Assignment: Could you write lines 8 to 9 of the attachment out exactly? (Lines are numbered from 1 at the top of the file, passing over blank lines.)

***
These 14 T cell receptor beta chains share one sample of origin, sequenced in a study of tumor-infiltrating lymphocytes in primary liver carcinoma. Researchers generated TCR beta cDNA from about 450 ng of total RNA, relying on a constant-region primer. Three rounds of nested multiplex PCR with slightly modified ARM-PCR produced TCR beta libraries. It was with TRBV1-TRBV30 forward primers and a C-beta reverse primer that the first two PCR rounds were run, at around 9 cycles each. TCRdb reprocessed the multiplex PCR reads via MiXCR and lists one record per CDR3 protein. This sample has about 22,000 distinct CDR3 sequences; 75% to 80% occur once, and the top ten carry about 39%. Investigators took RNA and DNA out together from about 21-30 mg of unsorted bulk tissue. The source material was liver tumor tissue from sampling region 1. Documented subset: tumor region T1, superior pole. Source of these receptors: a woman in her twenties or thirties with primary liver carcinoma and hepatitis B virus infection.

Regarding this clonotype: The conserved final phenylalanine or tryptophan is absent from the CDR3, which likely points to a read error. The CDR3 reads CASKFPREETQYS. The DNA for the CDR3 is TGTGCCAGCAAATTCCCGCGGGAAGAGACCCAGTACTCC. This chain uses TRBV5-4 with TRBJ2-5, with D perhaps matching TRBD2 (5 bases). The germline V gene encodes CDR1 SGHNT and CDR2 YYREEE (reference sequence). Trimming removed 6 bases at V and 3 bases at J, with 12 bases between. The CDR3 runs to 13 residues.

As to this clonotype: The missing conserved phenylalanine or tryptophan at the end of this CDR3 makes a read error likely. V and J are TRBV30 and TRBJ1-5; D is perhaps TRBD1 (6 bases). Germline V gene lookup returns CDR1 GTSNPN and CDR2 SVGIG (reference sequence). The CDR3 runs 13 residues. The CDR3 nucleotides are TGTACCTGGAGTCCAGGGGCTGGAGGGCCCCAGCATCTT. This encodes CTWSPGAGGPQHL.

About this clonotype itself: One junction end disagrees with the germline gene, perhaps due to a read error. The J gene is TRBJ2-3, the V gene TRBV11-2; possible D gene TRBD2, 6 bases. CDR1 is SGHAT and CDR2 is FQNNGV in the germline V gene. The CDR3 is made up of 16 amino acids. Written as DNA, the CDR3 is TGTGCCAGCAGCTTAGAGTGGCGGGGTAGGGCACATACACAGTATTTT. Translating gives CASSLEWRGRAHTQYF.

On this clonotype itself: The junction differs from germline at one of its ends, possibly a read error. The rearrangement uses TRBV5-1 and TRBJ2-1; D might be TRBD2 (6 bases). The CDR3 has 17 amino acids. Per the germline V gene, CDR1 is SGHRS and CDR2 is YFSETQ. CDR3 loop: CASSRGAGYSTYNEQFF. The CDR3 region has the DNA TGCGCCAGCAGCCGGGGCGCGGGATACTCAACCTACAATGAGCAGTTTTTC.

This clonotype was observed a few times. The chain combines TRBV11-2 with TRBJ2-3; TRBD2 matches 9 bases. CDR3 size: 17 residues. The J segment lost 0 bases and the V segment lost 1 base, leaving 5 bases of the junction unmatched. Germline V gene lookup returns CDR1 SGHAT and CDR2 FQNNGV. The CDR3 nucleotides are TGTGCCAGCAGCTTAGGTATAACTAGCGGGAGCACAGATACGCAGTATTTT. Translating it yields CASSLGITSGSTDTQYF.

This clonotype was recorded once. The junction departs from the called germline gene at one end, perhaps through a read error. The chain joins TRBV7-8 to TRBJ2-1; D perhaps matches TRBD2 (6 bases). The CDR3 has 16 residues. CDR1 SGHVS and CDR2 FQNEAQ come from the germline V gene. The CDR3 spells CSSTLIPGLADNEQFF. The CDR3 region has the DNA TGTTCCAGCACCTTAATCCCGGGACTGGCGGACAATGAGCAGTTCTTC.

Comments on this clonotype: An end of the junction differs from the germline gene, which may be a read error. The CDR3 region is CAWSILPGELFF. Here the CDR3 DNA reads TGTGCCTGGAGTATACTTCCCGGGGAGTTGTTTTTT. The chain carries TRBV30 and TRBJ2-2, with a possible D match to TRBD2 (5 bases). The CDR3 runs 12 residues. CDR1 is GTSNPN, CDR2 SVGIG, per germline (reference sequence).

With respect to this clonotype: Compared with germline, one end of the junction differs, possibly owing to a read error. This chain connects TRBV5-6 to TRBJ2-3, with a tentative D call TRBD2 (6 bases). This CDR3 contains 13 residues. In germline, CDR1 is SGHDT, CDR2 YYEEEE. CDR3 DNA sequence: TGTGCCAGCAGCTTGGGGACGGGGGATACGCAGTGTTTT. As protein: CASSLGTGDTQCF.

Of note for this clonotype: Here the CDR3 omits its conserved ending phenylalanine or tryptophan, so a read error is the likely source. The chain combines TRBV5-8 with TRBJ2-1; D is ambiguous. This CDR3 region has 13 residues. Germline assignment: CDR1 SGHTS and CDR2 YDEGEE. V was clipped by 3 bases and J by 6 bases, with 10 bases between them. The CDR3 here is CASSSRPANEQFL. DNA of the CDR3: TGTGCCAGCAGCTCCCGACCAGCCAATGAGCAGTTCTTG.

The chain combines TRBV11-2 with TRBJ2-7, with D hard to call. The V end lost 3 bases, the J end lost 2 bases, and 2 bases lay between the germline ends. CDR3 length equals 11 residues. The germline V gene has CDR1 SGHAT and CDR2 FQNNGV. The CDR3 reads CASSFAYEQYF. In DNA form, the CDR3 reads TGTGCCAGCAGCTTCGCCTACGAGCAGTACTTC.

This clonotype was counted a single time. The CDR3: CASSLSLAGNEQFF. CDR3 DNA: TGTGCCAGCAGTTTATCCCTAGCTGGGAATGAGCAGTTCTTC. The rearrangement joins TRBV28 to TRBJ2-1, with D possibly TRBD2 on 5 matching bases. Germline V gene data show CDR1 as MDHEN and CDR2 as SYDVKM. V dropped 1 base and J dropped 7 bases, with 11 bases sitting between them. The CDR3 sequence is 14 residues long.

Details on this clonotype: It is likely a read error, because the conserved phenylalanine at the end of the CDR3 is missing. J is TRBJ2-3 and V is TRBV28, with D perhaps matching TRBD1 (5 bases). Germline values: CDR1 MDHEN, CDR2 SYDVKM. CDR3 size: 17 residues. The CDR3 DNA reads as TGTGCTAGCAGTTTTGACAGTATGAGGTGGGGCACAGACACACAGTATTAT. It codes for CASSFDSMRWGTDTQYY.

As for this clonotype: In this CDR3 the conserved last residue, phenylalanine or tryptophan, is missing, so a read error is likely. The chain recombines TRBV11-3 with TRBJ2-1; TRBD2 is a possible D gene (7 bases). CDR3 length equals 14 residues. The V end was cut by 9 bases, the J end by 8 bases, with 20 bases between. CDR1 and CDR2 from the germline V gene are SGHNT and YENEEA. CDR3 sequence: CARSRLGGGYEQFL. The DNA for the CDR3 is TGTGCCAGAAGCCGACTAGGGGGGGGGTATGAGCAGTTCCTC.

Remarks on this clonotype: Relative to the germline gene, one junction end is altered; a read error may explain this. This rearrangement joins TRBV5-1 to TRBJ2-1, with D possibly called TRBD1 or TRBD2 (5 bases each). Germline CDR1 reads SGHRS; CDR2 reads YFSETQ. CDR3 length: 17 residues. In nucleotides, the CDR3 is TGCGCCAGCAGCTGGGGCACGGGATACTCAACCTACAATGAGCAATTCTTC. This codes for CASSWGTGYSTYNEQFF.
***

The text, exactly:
Comments on this clonotype: An end of the junction differs from the germline gene, which may be a read error. The CDR3 region is CAWSILPGELFF. Here the CDR3 DNA reads TGTGCCTGGAGTATACTTCCCGGGGAGTTGTTTTTT. The chain carries TRBV30 and TRBJ2-2, with a possible D match to TRBD2 (5 bases). The CDR3 runs 12 residues. CDR1 is GTSNPN, CDR2 SVGIG, per germline (reference sequence).

With respect to this clonotype: Compared with germline, one end of the junction differs, possibly owing to a read error. This chain connects TRBV5-6 to TRBJ2-3, with a tentative D call TRBD2 (6 bases). This CDR3 contains 13 residues. In germline, CDR1 is SGHDT, CDR2 YYEEEE. CDR3 DNA sequence: TGTGCCAGCAGCTTGGGGACGGGGGATACGCAGTGTTTT. As protein: CASSLGTGDTQCF.